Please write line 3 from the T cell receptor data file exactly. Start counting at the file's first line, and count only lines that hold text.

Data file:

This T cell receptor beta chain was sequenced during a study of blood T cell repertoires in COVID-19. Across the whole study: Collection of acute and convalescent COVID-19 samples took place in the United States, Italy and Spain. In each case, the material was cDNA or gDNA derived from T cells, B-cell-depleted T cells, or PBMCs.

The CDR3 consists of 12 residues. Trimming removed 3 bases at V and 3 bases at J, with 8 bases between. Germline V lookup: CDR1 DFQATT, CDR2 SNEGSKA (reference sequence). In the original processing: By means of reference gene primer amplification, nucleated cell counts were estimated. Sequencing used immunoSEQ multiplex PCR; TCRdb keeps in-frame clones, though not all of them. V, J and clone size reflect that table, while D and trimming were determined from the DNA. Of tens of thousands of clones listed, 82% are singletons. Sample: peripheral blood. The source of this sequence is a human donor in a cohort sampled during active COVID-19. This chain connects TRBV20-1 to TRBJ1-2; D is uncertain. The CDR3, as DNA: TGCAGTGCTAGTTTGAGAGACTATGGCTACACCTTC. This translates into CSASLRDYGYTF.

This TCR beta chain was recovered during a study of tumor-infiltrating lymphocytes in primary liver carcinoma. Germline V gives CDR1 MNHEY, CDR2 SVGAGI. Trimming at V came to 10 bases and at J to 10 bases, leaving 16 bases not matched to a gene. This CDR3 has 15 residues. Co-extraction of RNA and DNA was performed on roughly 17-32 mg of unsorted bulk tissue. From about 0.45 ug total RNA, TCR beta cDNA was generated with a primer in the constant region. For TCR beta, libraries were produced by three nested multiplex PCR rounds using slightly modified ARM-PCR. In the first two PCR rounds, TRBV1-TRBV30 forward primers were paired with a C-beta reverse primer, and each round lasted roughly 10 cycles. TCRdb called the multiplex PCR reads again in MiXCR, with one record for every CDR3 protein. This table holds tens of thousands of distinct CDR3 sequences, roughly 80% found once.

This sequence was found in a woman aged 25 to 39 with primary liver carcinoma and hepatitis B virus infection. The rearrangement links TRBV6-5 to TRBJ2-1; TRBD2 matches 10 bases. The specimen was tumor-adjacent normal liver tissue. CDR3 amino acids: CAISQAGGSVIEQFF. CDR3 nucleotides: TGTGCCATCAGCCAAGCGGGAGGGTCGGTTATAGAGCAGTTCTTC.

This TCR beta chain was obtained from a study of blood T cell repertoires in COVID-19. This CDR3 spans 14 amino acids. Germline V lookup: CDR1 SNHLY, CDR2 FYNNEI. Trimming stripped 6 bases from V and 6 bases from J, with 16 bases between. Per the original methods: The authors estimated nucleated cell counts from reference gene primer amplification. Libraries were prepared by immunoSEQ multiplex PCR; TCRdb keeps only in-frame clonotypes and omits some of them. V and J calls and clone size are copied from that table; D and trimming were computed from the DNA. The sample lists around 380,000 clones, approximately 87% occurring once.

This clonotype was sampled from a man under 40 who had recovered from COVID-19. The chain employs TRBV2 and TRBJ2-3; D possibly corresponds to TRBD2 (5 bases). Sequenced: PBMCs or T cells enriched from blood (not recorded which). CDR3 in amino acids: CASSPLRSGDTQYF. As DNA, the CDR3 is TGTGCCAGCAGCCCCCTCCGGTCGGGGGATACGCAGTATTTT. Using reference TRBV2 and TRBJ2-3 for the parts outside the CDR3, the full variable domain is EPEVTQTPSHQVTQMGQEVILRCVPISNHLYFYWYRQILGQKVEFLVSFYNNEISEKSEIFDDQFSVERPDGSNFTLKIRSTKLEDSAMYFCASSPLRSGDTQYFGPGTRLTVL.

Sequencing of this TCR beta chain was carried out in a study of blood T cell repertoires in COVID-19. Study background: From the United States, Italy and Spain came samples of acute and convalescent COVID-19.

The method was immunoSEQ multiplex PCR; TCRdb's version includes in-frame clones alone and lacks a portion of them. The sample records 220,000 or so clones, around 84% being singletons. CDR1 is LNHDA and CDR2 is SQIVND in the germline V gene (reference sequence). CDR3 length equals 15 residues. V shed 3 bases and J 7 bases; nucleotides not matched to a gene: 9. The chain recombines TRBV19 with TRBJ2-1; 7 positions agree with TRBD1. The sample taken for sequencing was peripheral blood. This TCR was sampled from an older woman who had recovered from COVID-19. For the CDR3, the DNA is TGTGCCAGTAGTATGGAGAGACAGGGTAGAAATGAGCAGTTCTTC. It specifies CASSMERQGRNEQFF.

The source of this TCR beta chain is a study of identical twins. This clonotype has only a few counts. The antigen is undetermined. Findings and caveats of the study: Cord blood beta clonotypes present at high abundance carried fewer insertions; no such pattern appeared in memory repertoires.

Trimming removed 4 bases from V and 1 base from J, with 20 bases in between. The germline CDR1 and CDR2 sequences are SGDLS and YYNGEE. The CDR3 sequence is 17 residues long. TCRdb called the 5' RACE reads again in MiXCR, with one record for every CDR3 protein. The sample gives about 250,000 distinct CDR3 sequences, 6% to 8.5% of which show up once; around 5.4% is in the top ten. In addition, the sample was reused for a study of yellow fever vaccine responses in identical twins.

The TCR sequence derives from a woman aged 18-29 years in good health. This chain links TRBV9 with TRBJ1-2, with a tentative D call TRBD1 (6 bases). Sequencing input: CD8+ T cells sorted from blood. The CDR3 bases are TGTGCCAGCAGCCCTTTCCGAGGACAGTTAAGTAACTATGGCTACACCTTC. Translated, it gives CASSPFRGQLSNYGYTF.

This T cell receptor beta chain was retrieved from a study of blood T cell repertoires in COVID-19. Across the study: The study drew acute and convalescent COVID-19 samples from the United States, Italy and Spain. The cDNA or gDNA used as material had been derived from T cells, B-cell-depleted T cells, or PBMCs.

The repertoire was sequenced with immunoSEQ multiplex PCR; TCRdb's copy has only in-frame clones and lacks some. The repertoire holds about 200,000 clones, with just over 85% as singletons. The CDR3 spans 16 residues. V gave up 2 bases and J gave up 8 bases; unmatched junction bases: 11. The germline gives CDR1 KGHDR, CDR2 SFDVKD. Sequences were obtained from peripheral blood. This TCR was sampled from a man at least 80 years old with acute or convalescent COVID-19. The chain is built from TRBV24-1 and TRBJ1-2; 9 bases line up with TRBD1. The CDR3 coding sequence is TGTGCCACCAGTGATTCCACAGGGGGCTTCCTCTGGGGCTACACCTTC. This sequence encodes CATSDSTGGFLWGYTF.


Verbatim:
This TCR beta chain was recovered during a study of tumor-infiltrating lymphocytes in primary liver carcinoma. Germline V gives CDR1 MNHEY, CDR2 SVGAGI. Trimming at V came to 10 bases and at J to 10 bases, leaving 16 bases not matched to a gene. This CDR3 has 15 residues. Co-extraction of RNA and DNA was performed on roughly 17-32 mg of unsorted bulk tissue. From about 0.45 ug total RNA, TCR beta cDNA was generated with a primer in the constant region. For TCR beta, libraries were produced by three nested multiplex PCR rounds using slightly modified ARM-PCR. In the first two PCR rounds, TRBV1-TRBV30 forward primers were paired with a C-beta reverse primer, and each round lasted roughly 10 cycles. TCRdb called the multiplex PCR reads again in MiXCR, with one record for every CDR3 protein. This table holds tens of thousands of distinct CDR3 sequences, roughly 80% found once.